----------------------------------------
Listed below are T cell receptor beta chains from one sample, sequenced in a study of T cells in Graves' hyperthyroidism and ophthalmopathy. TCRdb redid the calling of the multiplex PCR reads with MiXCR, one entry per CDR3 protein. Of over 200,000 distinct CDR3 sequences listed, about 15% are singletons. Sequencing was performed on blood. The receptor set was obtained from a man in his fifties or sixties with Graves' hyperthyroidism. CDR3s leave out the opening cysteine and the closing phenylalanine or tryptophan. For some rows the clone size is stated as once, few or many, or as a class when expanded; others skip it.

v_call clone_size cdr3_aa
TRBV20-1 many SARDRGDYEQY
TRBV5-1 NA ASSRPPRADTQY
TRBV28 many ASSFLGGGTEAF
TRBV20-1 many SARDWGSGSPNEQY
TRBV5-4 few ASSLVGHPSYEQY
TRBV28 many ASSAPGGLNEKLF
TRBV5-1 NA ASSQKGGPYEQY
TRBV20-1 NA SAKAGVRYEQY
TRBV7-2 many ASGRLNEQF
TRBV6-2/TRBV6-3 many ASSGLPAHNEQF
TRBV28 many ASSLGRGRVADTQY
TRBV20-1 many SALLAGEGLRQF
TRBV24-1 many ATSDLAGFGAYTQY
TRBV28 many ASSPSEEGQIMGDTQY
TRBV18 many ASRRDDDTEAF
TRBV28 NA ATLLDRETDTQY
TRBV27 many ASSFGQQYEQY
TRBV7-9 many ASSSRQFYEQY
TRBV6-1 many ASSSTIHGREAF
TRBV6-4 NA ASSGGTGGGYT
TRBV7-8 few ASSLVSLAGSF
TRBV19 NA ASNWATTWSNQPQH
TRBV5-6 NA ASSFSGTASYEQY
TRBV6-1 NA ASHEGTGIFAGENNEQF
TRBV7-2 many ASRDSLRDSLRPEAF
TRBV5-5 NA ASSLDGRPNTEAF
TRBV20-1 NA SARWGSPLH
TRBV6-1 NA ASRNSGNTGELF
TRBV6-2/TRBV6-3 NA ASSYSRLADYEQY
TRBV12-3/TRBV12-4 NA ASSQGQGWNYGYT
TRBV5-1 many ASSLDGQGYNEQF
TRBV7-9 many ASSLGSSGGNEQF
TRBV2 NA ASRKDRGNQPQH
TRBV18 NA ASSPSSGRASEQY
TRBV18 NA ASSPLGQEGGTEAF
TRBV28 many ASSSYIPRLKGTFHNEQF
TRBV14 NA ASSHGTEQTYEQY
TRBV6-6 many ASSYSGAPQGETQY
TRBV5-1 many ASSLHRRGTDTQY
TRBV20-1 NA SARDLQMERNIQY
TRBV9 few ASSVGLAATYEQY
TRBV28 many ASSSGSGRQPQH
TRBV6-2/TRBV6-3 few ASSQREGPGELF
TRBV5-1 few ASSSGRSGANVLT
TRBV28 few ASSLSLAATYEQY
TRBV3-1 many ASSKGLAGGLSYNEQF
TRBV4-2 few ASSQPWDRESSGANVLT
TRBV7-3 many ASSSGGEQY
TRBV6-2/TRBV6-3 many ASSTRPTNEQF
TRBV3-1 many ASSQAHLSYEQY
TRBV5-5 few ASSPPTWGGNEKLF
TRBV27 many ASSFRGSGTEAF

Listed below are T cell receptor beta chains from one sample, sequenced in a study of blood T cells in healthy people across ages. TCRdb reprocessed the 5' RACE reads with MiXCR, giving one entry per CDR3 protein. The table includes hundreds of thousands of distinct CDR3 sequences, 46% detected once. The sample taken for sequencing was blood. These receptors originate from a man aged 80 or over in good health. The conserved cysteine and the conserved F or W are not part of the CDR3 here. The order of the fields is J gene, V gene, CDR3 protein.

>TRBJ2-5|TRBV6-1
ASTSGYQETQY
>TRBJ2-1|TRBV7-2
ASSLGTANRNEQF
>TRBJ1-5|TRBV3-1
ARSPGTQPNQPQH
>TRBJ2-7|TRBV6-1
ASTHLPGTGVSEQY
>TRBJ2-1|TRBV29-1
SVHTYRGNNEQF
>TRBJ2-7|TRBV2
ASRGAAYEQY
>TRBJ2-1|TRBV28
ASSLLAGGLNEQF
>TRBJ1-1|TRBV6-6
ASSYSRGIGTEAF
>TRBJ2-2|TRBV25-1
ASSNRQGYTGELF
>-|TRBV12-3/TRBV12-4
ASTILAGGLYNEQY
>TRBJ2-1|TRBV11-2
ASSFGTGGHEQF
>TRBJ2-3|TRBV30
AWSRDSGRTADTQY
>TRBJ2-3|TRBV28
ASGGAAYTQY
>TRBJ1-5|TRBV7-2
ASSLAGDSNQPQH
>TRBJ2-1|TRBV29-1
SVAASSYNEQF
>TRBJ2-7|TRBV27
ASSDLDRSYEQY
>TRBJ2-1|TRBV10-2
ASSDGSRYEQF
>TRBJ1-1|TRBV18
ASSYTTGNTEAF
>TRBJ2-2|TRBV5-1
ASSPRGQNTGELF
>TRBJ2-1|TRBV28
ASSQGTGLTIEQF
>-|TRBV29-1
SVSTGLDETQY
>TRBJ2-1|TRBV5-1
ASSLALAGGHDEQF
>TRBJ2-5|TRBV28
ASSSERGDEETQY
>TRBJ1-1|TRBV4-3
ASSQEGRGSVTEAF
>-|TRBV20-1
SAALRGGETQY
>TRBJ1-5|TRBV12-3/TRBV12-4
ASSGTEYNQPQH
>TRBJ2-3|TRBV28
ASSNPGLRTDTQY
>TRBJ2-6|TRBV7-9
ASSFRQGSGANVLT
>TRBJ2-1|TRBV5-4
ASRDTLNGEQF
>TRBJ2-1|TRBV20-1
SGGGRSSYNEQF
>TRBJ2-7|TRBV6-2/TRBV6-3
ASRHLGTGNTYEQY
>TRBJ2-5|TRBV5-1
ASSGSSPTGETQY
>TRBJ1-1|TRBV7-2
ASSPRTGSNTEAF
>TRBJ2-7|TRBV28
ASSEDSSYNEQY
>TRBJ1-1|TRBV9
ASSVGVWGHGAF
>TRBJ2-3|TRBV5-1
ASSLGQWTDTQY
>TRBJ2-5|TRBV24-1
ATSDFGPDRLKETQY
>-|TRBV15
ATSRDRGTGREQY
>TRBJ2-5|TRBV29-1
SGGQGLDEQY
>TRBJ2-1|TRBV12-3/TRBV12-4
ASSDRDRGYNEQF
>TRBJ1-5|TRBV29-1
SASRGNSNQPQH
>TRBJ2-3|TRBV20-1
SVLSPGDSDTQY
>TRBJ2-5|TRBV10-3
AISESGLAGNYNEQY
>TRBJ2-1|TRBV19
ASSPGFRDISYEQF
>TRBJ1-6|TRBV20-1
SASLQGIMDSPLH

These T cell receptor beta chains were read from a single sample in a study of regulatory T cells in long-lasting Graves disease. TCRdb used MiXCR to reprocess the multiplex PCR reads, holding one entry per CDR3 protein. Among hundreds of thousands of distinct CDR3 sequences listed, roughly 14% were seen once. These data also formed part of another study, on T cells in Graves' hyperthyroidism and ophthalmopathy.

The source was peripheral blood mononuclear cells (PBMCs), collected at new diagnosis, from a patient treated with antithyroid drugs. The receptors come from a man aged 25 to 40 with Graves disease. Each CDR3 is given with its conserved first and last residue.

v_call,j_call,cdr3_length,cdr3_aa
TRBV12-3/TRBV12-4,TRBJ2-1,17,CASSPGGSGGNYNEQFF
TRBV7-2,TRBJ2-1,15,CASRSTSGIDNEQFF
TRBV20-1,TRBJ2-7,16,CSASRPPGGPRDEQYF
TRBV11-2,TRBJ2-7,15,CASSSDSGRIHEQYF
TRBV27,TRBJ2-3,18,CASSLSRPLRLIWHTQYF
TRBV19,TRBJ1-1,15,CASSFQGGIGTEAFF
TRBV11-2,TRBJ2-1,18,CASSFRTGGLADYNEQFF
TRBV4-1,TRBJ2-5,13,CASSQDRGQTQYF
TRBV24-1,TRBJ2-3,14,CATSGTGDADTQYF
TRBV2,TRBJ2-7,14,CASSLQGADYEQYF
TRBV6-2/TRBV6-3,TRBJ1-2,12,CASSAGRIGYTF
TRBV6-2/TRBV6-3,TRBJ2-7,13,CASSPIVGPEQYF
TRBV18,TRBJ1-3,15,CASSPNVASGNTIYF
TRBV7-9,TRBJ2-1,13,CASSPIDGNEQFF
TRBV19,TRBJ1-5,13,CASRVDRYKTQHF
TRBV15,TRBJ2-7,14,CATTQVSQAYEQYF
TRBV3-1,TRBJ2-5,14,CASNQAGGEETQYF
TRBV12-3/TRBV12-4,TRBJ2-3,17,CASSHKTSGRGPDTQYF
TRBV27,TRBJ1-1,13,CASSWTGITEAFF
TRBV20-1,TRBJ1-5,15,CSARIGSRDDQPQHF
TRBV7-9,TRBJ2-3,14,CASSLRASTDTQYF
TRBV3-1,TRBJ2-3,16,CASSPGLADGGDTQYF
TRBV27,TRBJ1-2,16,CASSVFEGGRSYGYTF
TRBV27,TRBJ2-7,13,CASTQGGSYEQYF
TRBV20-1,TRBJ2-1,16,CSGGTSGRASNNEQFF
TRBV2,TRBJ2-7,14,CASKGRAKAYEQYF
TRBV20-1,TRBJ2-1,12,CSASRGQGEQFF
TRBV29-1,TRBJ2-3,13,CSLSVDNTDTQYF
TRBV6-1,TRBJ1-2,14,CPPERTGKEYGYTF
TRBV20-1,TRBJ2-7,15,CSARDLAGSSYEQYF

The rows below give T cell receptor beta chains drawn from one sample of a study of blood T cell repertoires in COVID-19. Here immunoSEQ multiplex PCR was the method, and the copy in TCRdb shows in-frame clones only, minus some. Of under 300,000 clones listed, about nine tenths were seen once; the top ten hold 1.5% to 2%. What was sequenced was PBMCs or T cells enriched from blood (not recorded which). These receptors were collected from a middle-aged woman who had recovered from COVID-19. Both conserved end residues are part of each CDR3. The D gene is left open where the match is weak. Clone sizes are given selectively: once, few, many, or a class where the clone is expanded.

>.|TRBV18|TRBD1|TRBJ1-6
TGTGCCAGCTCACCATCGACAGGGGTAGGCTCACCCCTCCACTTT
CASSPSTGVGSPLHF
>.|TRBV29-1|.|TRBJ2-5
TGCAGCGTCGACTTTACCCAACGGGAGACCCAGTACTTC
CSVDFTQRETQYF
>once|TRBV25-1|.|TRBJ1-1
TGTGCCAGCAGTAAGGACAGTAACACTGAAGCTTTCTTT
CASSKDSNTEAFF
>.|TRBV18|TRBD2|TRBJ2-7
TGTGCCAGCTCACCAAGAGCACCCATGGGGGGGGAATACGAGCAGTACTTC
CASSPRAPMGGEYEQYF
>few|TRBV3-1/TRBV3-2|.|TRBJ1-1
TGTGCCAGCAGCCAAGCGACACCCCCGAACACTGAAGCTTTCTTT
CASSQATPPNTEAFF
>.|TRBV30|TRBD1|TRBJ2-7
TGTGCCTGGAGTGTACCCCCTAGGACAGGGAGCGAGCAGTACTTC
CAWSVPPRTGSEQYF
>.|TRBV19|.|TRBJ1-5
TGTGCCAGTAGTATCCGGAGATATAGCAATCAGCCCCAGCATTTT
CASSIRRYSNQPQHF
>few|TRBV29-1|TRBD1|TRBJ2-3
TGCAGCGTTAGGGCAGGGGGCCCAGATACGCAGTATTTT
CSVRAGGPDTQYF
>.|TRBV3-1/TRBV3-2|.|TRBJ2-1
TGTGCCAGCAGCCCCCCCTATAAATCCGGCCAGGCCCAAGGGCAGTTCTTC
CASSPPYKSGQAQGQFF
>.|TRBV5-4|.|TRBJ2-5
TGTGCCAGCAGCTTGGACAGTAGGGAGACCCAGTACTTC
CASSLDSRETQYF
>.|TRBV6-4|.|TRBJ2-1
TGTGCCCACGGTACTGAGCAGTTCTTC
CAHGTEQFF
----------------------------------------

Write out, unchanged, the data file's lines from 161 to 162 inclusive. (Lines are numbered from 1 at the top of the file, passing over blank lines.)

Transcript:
TRBV18,TRBJ1-3,15,CASSPNVASGNTIYF
TRBV7-9,TRBJ2-1,13,CASSPIDGNEQFF